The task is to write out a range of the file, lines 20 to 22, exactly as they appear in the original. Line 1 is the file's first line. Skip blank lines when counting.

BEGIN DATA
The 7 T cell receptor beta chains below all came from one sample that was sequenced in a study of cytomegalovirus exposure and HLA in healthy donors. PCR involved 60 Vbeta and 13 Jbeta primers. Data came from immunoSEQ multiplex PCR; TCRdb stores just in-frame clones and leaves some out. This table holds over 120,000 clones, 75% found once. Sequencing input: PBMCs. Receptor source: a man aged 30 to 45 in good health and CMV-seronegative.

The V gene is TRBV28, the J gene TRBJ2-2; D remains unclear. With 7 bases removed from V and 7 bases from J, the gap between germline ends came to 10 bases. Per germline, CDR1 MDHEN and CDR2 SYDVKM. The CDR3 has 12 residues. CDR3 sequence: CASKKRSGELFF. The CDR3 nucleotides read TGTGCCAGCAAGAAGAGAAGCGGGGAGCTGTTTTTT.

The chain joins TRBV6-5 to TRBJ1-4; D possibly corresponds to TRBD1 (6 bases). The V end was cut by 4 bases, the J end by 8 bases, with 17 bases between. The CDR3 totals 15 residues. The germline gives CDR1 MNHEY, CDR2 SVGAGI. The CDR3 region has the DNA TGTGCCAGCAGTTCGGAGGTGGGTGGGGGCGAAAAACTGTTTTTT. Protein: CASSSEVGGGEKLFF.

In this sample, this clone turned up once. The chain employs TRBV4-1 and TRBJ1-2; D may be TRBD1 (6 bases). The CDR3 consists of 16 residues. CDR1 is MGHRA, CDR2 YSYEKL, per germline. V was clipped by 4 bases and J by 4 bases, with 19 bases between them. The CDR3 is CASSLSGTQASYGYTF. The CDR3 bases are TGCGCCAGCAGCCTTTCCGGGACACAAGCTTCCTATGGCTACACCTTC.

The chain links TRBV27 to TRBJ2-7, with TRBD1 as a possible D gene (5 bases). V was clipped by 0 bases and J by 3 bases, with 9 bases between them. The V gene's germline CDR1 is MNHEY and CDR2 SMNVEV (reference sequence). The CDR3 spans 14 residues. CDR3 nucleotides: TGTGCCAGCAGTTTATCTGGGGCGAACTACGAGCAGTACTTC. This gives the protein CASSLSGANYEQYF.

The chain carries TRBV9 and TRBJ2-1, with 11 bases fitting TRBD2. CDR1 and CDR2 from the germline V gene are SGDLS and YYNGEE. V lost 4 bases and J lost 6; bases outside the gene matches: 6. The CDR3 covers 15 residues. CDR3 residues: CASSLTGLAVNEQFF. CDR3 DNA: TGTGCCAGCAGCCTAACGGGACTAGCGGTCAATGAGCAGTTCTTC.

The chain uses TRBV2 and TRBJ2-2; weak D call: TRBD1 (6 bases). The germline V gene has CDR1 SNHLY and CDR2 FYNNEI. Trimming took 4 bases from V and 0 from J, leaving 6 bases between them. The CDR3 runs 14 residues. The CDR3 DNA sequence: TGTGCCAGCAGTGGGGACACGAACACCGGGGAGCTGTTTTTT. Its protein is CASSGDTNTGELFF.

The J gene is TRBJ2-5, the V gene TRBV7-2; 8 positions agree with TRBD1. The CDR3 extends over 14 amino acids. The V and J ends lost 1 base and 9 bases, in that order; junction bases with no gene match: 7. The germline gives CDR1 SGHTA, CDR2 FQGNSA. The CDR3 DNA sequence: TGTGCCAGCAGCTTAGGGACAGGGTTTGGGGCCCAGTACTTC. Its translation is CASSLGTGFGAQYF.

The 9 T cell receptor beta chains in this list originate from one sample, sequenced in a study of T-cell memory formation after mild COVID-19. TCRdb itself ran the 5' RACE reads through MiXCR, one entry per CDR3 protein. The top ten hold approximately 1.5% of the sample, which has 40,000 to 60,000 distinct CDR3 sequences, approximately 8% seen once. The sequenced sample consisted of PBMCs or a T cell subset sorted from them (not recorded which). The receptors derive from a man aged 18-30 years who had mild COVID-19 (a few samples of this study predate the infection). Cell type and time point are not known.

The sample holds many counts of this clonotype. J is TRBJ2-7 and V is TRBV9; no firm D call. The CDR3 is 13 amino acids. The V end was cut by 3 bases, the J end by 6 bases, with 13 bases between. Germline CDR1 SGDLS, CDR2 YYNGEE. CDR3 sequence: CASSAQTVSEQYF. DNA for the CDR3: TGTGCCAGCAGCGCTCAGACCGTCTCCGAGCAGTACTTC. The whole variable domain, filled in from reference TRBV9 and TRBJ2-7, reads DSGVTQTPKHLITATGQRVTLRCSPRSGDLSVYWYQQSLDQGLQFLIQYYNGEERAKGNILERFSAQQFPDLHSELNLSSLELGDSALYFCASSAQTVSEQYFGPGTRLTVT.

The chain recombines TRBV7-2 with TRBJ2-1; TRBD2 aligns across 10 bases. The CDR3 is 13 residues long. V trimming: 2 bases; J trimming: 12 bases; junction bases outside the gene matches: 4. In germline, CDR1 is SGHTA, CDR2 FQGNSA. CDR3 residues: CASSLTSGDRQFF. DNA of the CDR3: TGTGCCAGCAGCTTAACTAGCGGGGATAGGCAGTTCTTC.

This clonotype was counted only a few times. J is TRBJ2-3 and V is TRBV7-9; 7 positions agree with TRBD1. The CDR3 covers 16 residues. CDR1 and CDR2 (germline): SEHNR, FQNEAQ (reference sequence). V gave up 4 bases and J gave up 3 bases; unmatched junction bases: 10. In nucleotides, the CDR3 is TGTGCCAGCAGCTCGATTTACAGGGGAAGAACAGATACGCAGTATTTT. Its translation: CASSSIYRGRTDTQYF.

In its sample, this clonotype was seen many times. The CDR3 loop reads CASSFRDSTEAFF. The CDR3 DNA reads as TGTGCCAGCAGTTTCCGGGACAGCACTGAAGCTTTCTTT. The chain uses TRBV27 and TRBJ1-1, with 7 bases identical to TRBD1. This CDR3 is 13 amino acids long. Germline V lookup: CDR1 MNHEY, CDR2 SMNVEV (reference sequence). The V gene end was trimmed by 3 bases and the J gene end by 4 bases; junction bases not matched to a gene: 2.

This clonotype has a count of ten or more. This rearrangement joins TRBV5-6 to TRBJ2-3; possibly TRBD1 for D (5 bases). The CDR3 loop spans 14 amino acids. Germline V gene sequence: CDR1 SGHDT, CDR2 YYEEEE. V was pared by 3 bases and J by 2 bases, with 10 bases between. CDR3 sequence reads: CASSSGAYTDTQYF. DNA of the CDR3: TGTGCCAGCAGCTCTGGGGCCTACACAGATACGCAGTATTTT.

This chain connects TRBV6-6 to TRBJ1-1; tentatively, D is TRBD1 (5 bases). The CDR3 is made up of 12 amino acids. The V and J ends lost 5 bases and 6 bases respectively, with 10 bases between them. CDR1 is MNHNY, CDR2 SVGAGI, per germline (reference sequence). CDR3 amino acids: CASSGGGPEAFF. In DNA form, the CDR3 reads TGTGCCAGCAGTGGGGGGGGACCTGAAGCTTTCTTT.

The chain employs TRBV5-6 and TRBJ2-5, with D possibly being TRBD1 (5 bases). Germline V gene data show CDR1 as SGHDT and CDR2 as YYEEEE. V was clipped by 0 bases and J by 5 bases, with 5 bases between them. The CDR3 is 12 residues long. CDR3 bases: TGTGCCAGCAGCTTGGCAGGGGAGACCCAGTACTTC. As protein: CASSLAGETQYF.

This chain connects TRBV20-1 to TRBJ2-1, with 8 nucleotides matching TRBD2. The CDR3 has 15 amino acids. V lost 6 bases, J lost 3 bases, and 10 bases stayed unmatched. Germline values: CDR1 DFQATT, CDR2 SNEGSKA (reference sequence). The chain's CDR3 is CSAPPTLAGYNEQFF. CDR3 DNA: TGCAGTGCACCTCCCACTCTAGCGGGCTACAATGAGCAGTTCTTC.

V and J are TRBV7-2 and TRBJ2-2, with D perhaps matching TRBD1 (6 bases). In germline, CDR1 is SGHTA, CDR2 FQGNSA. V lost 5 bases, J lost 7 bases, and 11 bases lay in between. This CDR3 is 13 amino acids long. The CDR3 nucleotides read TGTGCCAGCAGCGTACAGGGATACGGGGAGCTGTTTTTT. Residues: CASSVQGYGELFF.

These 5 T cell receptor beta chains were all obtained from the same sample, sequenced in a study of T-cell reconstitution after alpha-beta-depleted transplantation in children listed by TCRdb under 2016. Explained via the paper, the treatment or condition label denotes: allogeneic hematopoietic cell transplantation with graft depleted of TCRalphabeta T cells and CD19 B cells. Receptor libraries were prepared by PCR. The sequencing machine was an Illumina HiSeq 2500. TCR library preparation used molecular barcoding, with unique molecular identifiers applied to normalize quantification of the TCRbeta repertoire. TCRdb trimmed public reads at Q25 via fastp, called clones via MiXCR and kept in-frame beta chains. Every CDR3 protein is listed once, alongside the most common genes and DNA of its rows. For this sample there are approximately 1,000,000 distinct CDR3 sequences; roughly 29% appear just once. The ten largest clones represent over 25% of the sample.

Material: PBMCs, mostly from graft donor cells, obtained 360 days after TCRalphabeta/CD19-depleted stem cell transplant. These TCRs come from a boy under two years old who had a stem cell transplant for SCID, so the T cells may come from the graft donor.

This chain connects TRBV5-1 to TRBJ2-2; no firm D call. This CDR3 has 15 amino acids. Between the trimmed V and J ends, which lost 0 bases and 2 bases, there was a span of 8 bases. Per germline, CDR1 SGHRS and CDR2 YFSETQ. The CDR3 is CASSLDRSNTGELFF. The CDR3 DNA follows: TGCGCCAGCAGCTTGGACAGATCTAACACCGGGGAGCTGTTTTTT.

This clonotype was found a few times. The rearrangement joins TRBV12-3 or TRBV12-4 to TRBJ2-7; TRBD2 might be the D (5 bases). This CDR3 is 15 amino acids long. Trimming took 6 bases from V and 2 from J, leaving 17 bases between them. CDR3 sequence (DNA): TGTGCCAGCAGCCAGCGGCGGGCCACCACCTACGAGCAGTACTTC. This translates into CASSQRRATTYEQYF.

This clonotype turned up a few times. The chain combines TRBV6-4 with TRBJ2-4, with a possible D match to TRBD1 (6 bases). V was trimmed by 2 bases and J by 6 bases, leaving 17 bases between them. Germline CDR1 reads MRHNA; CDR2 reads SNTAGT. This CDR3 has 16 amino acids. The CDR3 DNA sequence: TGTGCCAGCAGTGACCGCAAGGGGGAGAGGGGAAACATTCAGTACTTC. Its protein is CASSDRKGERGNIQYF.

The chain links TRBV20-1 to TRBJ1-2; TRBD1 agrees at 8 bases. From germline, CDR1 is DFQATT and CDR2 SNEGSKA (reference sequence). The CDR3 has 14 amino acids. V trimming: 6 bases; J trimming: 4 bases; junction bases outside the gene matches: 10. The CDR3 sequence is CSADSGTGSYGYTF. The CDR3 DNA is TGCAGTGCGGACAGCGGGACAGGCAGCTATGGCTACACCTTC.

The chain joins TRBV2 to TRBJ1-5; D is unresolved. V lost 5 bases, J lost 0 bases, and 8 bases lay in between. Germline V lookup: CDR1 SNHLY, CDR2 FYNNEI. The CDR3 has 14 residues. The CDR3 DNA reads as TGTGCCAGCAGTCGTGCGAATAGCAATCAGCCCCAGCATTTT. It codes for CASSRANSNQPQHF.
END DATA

Material: PBMCs, mostly from graft donor cells, obtained 360 days after TCRalphabeta/CD19-depleted stem cell transplant. These TCRs come from a boy under two years old who had a stem cell transplant for SCID, so the T cells may come from the graft donor.

This chain connects TRBV5-1 to TRBJ2-2; no firm D call. This CDR3 has 15 amino acids. Between the trimmed V and J ends, which lost 0 bases and 2 bases, there was a span of 8 bases. Per germline, CDR1 SGHRS and CDR2 YFSETQ. The CDR3 is CASSLDRSNTGELFF. The CDR3 DNA follows: TGCGCCAGCAGCTTGGACAGATCTAACACCGGGGAGCTGTTTTTT.

This clonotype was found a few times. The rearrangement joins TRBV12-3 or TRBV12-4 to TRBJ2-7; TRBD2 might be the D (5 bases). This CDR3 is 15 amino acids long. Trimming took 6 bases from V and 2 from J, leaving 17 bases between them. CDR3 sequence (DNA): TGTGCCAGCAGCCAGCGGCGGGCCACCACCTACGAGCAGTACTTC. This translates into CASSQRRATTYEQYF.